A New Life on the Open Range

Grandfather worked in Troy, New York, saving money so family could move to the Midwest.

| Good Old Days

My Grandpa and Grandma Hager both came from Austria in 1880 to live in this great country of ours. Grandpa had made the trip to America two times previously over a period of seven years, at which time he worked and earned money. While in this country he worked in New York State as a farm laborer, earning and saving money for the last big trip in which he brought his new bride, Grandma, to live with him in America.

No doubt this was a great adventure for both of them. Although they left the beautiful countryside, where they both lived on the shore of Lake Constance, they must have looked with great anticipation toward a new life in America. For five years Grandpa worked on a farm near Troy, New York, saving money for another big move to the Midwest, where they bought land and farmed near Waukee, Iowa. During this time they became the parents of four children, two girls and two boys. They lived there for 18 years and later bought land near Perry, Iowa.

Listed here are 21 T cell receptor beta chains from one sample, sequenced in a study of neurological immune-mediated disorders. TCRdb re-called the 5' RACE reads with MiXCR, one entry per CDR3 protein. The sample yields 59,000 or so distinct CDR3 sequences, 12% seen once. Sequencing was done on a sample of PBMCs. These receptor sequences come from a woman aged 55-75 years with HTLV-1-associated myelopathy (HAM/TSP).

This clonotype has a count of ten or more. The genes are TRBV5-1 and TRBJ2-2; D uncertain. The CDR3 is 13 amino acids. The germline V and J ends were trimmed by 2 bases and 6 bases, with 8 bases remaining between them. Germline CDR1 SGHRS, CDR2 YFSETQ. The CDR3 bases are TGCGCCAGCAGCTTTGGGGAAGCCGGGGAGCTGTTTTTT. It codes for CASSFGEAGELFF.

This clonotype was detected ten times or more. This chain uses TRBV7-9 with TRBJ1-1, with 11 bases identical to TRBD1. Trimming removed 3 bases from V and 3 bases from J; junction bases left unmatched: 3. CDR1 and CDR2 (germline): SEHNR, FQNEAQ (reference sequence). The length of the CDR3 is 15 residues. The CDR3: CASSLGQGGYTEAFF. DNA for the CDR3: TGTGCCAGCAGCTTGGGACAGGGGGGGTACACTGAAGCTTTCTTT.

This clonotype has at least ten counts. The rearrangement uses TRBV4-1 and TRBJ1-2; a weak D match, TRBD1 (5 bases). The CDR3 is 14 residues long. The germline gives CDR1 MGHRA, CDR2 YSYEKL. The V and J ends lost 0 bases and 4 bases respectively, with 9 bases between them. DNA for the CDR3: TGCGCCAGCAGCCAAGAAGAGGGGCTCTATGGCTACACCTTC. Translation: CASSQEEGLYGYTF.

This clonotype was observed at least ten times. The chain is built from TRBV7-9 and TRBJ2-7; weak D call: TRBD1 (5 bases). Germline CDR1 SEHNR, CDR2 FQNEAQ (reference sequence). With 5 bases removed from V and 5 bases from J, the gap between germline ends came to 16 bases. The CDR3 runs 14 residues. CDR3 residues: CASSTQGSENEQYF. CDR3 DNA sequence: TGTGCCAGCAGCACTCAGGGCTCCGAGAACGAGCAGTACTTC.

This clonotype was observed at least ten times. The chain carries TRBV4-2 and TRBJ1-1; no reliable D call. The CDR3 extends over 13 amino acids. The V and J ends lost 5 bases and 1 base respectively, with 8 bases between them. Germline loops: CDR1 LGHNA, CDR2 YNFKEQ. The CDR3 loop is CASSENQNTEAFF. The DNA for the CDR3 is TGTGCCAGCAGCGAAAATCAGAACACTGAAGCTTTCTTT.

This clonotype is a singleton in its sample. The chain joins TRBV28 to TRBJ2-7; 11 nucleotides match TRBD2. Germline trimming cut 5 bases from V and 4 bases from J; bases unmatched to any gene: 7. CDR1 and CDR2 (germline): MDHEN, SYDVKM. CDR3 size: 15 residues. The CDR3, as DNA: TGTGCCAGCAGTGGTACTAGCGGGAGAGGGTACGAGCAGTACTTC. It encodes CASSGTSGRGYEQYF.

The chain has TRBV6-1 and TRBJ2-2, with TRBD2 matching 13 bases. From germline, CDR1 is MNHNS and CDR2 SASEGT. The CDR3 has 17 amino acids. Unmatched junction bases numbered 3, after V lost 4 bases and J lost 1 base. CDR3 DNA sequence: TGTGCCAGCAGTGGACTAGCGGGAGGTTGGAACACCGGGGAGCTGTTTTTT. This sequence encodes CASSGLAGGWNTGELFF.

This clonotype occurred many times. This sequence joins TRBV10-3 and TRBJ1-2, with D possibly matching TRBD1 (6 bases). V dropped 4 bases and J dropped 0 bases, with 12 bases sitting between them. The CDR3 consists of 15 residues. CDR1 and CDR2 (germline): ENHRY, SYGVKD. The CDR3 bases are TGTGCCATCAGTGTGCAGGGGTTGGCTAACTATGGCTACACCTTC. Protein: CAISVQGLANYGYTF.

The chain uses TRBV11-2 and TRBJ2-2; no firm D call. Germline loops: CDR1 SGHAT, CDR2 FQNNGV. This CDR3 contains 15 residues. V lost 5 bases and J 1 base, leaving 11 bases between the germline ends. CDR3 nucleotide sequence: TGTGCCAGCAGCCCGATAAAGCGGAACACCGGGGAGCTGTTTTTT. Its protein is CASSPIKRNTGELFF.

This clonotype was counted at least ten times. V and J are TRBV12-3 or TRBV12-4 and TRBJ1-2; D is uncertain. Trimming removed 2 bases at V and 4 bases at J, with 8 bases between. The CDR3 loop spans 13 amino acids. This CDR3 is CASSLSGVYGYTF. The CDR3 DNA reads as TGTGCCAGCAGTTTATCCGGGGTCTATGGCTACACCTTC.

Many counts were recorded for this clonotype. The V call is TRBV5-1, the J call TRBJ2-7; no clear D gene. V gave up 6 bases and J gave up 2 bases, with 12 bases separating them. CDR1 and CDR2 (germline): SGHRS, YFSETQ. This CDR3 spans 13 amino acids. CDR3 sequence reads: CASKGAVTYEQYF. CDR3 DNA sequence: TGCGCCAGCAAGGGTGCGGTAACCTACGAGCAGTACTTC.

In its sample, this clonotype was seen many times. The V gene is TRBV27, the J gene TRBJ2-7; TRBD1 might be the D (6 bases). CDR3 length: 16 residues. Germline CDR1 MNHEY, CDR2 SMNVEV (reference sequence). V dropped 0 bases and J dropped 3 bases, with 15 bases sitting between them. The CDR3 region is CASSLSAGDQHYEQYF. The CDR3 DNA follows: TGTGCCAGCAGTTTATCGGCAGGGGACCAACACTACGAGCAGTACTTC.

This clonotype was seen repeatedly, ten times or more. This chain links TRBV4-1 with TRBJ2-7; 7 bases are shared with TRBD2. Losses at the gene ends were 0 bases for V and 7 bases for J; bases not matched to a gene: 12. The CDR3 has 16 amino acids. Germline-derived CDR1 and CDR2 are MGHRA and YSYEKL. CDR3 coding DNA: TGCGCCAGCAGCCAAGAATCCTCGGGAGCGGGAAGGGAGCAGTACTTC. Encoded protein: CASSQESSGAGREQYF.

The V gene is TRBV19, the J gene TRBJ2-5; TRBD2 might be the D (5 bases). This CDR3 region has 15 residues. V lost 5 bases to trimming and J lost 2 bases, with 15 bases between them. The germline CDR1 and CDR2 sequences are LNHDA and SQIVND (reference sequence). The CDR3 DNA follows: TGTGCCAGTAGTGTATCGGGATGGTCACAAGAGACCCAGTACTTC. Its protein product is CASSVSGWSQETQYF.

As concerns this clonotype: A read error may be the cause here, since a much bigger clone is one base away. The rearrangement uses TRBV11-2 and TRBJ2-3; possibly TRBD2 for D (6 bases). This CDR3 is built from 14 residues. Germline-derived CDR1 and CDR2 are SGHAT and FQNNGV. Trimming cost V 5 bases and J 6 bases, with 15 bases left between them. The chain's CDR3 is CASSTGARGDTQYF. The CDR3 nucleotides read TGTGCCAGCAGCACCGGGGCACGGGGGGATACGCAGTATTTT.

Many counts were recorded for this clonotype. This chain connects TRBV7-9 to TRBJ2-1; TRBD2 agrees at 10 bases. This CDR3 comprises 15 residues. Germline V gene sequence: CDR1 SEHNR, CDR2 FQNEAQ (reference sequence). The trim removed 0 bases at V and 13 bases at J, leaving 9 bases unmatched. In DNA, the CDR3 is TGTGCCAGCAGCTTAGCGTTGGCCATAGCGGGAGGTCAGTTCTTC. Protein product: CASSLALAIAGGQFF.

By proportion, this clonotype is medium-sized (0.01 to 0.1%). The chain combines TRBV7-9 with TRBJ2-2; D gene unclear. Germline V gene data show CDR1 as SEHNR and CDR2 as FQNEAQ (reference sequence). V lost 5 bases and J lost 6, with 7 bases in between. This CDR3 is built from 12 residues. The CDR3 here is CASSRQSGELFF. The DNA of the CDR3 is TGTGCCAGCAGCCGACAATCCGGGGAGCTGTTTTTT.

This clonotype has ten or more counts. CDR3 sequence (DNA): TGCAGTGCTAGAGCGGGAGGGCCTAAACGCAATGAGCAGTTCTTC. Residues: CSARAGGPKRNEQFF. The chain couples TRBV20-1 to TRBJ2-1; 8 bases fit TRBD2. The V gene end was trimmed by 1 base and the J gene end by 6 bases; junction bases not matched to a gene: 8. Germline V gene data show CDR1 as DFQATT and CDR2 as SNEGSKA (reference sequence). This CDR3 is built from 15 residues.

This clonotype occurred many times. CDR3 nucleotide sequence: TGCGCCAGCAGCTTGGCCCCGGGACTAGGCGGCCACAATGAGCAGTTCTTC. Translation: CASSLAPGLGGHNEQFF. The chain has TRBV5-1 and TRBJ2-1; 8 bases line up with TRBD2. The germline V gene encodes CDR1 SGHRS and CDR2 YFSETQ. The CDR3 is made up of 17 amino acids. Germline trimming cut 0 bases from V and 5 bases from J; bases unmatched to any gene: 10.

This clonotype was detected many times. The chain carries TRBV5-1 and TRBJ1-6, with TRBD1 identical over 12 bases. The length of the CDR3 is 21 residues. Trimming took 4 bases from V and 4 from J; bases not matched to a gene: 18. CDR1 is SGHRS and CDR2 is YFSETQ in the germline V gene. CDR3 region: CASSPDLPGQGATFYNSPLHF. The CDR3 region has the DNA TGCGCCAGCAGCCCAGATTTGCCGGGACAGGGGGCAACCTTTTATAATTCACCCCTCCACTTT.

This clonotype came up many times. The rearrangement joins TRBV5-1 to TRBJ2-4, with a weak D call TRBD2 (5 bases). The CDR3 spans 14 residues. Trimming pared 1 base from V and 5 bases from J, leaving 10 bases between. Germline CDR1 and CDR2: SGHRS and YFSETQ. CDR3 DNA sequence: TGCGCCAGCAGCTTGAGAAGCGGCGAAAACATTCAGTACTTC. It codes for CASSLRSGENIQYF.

The move from Waukee to the farm near Perry in 1903 must have been exciting for the family, as it was near 50 miles in all. No graveled roads, no automobiles, no trucks; just 50 miles over trails that could almost be called open range. The move took five days in all, moving farm implements, livestock and household goods by horse-drawn wagons. My father, who was 13 years old at the time, rode herd on the cattle.

After 18 years on that farm, Grandpa and Grandma retired and moved to Perry. They both missed their beautiful native country, but never had the opportunity to return for a visit before their deaths in 1931.

Francis E. Hager
Sun City, Arizona

Back in 1955 a call went out from the editors of the then Capper’s Weekly asking for readers to send in articles on true pioneers. Hundreds of letters came pouring in from early settlers and their children, many now in their 80s and 90s, and from grandchildren of settlers, all with tales to tell. So many articles were received that a decision was made to create a book, and in 1956, the first My Folks title – My Folks Came in a Covered Wagon – hit the shelves. Nine other books have since been published in the My Folks series, all filled to the brim with true tales from Capper’s readers, and we are proud to make those stories available to our growing online community. 



September 12-13, 2019
Seven Springs, Pennsylvania

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